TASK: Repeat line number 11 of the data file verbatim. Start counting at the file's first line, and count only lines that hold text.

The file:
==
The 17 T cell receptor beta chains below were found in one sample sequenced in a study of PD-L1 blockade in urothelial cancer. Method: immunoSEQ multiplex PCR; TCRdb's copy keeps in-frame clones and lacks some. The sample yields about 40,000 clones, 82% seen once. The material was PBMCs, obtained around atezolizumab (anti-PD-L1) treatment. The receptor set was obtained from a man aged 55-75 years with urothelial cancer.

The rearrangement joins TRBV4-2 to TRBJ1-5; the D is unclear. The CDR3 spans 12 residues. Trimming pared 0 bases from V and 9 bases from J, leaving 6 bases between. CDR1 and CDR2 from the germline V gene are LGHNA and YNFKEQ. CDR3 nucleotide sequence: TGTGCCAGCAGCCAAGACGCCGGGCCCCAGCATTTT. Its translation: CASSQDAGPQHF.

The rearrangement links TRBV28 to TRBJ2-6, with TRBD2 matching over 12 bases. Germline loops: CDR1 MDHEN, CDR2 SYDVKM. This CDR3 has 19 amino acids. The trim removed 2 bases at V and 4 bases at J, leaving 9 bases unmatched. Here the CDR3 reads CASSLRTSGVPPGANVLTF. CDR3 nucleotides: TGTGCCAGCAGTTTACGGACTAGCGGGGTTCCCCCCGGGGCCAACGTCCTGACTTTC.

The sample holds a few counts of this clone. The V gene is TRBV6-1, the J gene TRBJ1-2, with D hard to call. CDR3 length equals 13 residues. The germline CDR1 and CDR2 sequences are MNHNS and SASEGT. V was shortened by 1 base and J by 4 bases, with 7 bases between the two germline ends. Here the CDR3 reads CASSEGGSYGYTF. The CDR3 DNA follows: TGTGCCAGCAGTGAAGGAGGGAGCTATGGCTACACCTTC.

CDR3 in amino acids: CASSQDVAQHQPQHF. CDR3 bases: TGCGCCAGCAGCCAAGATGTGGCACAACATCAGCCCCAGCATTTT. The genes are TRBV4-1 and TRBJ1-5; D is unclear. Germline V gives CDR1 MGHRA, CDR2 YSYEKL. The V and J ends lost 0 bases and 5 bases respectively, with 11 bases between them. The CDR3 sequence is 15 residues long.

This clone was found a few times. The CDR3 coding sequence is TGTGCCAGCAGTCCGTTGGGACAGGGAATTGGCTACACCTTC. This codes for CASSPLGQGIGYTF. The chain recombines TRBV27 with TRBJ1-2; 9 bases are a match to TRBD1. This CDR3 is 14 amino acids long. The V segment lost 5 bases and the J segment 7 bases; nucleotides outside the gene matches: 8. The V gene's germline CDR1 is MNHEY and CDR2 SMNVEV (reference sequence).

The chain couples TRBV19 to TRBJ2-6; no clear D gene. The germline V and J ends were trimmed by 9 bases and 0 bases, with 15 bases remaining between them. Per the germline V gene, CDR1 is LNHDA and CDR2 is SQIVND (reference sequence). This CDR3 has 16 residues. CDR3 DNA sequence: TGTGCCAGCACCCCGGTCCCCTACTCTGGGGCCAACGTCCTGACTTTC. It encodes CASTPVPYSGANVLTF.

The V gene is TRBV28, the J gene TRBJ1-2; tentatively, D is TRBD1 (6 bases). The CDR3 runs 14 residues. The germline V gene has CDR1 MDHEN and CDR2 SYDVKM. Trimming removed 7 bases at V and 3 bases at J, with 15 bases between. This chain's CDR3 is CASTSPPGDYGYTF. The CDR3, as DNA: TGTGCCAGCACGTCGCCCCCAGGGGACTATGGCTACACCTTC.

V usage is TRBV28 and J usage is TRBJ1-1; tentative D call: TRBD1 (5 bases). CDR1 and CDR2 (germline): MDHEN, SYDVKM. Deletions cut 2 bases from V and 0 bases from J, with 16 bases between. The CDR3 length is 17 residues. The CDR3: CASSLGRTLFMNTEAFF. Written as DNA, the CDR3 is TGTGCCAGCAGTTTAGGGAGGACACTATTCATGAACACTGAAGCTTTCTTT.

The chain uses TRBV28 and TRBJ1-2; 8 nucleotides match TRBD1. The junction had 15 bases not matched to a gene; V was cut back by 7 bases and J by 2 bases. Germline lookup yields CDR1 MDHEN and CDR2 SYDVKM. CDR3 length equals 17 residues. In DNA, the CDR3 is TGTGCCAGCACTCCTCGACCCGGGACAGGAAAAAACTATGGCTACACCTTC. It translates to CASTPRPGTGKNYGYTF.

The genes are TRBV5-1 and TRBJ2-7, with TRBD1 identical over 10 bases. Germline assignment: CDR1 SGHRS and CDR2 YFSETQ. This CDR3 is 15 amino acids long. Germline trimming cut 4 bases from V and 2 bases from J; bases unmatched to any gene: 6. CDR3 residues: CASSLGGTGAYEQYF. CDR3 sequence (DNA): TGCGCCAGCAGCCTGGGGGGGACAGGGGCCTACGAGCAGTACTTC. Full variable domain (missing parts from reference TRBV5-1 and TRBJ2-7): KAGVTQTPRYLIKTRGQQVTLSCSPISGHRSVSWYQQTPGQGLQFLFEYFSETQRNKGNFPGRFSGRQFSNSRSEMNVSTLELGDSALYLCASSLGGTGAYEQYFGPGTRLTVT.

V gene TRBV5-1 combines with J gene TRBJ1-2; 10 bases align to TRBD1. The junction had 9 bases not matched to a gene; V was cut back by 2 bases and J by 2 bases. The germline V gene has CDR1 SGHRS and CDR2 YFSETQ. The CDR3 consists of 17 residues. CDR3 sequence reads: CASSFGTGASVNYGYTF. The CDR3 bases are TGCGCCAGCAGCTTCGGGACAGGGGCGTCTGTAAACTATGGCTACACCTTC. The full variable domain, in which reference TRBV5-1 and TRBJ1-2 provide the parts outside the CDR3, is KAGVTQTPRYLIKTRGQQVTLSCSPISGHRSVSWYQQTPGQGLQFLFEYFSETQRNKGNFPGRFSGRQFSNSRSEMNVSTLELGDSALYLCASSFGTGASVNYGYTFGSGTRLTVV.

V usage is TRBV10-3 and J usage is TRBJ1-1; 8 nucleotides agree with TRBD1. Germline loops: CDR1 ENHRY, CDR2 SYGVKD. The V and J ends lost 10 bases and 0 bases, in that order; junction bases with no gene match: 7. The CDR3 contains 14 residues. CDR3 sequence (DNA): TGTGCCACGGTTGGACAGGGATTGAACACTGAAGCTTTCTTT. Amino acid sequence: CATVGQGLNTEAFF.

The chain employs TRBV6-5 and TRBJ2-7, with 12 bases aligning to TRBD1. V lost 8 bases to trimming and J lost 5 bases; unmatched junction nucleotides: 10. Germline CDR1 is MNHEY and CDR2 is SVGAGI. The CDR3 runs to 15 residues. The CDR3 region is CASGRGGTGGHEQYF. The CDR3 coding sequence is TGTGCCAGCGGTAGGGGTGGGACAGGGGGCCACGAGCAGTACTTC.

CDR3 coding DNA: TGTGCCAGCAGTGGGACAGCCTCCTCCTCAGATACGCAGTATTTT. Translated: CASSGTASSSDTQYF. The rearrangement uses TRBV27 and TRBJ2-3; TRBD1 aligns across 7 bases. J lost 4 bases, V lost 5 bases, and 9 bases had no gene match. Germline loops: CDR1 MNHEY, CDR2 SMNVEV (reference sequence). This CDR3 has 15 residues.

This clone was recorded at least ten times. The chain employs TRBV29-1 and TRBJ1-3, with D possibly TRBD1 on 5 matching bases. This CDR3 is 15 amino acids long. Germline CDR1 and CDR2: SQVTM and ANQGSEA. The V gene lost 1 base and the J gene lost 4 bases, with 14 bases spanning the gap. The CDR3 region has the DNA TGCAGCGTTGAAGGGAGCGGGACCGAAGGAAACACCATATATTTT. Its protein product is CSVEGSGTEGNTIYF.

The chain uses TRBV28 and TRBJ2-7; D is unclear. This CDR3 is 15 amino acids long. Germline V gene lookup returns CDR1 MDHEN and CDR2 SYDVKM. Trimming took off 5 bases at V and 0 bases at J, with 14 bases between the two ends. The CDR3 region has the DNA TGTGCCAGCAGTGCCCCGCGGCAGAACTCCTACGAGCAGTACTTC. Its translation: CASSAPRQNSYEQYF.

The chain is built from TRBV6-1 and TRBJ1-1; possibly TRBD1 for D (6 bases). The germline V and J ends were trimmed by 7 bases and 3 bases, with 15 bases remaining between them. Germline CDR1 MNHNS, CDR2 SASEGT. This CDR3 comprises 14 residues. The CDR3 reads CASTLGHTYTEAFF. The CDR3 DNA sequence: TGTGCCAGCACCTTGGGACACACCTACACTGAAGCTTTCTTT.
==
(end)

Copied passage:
The genes are TRBV5-1 and TRBJ2-7, with TRBD1 identical over 10 bases. Germline assignment: CDR1 SGHRS and CDR2 YFSETQ. This CDR3 is 15 amino acids long. Germline trimming cut 4 bases from V and 2 bases from J; bases unmatched to any gene: 6. CDR3 residues: CASSLGGTGAYEQYF. CDR3 sequence (DNA): TGCGCCAGCAGCCTGGGGGGGACAGGGGCCTACGAGCAGTACTTC. Full variable domain (missing parts from reference TRBV5-1 and TRBJ2-7): KAGVTQTPRYLIKTRGQQVTLSCSPISGHRSVSWYQQTPGQGLQFLFEYFSETQRNKGNFPGRFSGRQFSNSRSEMNVSTLELGDSALYLCASSLGGTGAYEQYFGPGTRLTVT.